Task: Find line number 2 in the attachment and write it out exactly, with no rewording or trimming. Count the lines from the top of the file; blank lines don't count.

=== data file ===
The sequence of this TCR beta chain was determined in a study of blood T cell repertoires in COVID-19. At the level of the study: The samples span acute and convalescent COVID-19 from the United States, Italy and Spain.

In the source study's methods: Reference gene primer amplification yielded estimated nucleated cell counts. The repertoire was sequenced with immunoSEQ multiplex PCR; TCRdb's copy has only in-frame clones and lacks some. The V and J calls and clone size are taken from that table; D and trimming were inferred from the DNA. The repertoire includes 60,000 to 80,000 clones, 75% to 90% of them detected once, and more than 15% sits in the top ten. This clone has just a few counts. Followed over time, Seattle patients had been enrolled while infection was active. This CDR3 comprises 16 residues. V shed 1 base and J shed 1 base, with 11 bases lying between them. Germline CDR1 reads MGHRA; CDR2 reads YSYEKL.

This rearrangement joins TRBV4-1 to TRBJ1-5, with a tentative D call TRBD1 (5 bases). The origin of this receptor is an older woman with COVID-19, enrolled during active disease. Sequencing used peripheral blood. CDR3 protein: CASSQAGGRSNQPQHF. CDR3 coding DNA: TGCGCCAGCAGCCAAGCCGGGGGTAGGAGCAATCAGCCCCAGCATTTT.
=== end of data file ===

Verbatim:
In the source study's methods: Reference gene primer amplification yielded estimated nucleated cell counts. The repertoire was sequenced with immunoSEQ multiplex PCR; TCRdb's copy has only in-frame clones and lacks some. The V and J calls and clone size are taken from that table; D and trimming were inferred from the DNA. The repertoire includes 60,000 to 80,000 clones, 75% to 90% of them detected once, and more than 15% sits in the top ten. This clone has just a few counts. Followed over time, Seattle patients had been enrolled while infection was active. This CDR3 comprises 16 residues. V shed 1 base and J shed 1 base, with 11 bases lying between them. Germline CDR1 reads MGHRA; CDR2 reads YSYEKL.